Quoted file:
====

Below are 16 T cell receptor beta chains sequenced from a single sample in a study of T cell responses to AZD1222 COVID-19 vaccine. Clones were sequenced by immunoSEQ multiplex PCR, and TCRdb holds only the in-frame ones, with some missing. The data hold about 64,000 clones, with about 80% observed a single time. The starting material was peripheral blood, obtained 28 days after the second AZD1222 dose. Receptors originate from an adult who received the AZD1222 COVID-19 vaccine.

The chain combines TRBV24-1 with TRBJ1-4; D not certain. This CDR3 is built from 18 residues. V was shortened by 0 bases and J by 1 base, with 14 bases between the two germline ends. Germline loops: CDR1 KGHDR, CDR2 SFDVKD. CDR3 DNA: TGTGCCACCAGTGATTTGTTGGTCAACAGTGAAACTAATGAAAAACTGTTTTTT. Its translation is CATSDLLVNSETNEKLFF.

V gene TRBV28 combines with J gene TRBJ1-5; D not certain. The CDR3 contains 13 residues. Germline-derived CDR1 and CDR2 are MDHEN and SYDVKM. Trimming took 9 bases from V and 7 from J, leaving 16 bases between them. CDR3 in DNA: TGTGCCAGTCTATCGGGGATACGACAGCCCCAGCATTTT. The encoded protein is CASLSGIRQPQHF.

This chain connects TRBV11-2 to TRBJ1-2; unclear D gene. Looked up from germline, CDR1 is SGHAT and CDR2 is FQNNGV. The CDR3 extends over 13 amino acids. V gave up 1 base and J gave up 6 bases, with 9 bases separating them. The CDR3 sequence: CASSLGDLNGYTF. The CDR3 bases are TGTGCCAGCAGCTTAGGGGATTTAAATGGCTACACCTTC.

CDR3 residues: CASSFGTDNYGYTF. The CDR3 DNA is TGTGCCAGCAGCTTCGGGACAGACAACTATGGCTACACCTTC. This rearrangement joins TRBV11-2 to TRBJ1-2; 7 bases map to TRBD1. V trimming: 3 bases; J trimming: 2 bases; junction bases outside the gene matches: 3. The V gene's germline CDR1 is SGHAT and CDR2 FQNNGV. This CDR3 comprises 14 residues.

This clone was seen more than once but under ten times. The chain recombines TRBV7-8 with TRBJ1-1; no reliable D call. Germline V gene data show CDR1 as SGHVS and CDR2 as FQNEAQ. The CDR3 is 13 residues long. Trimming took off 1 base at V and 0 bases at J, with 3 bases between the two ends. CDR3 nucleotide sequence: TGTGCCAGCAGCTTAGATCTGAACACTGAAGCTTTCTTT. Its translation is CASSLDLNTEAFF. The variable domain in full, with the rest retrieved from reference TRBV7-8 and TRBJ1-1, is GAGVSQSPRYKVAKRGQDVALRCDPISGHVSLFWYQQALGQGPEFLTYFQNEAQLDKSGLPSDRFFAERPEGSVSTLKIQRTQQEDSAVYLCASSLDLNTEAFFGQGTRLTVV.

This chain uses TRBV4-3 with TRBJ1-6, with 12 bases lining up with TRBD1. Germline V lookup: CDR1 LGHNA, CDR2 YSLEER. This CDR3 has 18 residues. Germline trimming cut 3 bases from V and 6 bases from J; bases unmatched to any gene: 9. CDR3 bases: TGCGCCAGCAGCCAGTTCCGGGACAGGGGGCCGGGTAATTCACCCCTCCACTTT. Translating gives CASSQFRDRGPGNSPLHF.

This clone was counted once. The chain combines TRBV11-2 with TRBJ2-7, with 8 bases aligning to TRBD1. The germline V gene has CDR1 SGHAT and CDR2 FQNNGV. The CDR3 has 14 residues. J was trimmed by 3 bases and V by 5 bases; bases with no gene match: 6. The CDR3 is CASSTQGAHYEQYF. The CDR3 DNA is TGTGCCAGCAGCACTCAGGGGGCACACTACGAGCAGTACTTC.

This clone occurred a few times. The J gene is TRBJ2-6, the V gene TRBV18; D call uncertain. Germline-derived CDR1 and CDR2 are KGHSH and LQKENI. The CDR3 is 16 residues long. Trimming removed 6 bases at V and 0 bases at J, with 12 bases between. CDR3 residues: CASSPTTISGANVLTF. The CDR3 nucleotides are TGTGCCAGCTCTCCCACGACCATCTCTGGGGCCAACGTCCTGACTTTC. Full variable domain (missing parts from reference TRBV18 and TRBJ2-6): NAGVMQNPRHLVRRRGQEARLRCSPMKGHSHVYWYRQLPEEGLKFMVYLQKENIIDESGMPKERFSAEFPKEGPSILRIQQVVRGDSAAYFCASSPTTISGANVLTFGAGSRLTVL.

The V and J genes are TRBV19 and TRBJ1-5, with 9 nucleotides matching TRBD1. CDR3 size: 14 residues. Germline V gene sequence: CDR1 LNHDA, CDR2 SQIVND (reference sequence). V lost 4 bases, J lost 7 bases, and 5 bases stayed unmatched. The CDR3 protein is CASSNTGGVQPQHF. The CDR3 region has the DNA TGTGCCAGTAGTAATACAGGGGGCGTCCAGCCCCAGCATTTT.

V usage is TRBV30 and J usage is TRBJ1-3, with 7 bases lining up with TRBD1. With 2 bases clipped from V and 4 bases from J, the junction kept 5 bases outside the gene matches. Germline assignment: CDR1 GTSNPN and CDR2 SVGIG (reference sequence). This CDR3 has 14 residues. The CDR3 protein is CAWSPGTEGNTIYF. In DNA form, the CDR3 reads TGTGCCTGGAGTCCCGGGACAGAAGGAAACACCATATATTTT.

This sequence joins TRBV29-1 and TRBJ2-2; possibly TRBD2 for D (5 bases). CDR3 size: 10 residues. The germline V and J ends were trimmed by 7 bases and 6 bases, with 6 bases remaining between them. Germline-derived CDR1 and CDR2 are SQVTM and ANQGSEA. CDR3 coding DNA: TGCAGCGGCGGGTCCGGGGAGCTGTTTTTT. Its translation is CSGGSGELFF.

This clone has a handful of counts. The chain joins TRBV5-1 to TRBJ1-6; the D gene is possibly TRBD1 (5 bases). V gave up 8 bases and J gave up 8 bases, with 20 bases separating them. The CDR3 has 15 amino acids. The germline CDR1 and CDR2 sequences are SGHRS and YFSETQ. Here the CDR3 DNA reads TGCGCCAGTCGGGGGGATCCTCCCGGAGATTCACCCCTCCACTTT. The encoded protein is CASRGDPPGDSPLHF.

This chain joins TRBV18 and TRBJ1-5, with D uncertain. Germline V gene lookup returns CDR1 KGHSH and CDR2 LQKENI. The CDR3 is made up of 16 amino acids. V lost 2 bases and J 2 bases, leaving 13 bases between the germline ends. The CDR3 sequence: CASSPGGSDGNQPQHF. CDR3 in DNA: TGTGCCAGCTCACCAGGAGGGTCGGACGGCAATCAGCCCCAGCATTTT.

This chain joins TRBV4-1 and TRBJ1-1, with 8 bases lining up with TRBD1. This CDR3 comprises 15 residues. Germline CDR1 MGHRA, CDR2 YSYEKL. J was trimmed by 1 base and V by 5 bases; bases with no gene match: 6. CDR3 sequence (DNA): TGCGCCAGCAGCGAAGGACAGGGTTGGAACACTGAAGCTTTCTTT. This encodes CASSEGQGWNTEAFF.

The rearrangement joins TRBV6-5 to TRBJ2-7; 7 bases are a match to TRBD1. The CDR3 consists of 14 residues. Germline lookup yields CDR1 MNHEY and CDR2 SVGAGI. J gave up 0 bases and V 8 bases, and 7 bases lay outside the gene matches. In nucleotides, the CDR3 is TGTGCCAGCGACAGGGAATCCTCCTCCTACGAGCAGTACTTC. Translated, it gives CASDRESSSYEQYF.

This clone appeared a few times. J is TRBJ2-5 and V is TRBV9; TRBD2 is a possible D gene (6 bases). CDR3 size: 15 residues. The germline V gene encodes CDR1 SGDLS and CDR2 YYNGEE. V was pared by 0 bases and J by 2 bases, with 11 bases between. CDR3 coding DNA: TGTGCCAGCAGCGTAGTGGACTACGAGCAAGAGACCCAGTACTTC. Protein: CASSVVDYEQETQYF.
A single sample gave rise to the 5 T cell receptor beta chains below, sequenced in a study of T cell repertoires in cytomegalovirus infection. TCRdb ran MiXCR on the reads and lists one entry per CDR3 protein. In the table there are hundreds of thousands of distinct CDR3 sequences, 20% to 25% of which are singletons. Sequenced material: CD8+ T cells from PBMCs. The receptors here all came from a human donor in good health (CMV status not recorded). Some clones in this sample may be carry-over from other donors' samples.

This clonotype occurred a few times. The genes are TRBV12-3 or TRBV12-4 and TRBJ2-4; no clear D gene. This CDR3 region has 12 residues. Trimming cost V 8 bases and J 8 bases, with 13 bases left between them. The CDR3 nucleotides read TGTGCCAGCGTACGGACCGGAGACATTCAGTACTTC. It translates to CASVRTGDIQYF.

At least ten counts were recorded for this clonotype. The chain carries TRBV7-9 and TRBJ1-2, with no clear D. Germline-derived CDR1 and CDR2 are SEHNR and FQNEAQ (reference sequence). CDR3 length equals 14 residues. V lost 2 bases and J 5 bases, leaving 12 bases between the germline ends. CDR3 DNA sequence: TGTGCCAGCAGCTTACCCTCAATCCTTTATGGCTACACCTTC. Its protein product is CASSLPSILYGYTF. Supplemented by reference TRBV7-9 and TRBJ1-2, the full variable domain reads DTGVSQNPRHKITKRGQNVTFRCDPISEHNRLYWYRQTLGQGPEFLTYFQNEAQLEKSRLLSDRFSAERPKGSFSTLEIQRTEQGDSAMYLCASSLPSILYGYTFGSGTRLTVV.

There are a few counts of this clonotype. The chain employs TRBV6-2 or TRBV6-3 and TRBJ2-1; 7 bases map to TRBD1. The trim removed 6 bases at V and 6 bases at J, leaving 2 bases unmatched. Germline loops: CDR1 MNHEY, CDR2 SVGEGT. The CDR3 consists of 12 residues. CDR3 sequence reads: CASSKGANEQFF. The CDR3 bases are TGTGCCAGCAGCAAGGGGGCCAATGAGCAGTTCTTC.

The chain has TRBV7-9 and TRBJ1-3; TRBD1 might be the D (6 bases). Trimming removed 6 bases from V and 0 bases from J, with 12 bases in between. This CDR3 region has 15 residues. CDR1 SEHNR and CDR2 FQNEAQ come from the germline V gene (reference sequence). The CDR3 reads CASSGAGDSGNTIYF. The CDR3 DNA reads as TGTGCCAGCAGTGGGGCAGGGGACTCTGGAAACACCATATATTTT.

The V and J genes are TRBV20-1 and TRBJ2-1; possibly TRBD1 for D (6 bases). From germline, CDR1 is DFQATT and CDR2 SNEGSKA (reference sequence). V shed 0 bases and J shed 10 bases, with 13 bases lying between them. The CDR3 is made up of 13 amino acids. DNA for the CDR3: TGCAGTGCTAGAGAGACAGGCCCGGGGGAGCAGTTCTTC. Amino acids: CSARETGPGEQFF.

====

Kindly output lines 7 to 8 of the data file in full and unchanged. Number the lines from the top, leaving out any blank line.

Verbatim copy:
This chain uses TRBV4-3 with TRBJ1-6, with 12 bases lining up with TRBD1. Germline V lookup: CDR1 LGHNA, CDR2 YSLEER. This CDR3 has 18 residues. Germline trimming cut 3 bases from V and 6 bases from J; bases unmatched to any gene: 9. CDR3 bases: TGCGCCAGCAGCCAGTTCCGGGACAGGGGGCCGGGTAATTCACCCCTCCACTTT. Translating gives CASSQFRDRGPGNSPLHF.

This clone was counted once. The chain combines TRBV11-2 with TRBJ2-7, with 8 bases aligning to TRBD1. The germline V gene has CDR1 SGHAT and CDR2 FQNNGV. The CDR3 has 14 residues. J was trimmed by 3 bases and V by 5 bases; bases with no gene match: 6. The CDR3 is CASSTQGAHYEQYF. The CDR3 DNA is TGTGCCAGCAGCACTCAGGGGGCACACTACGAGCAGTACTTC.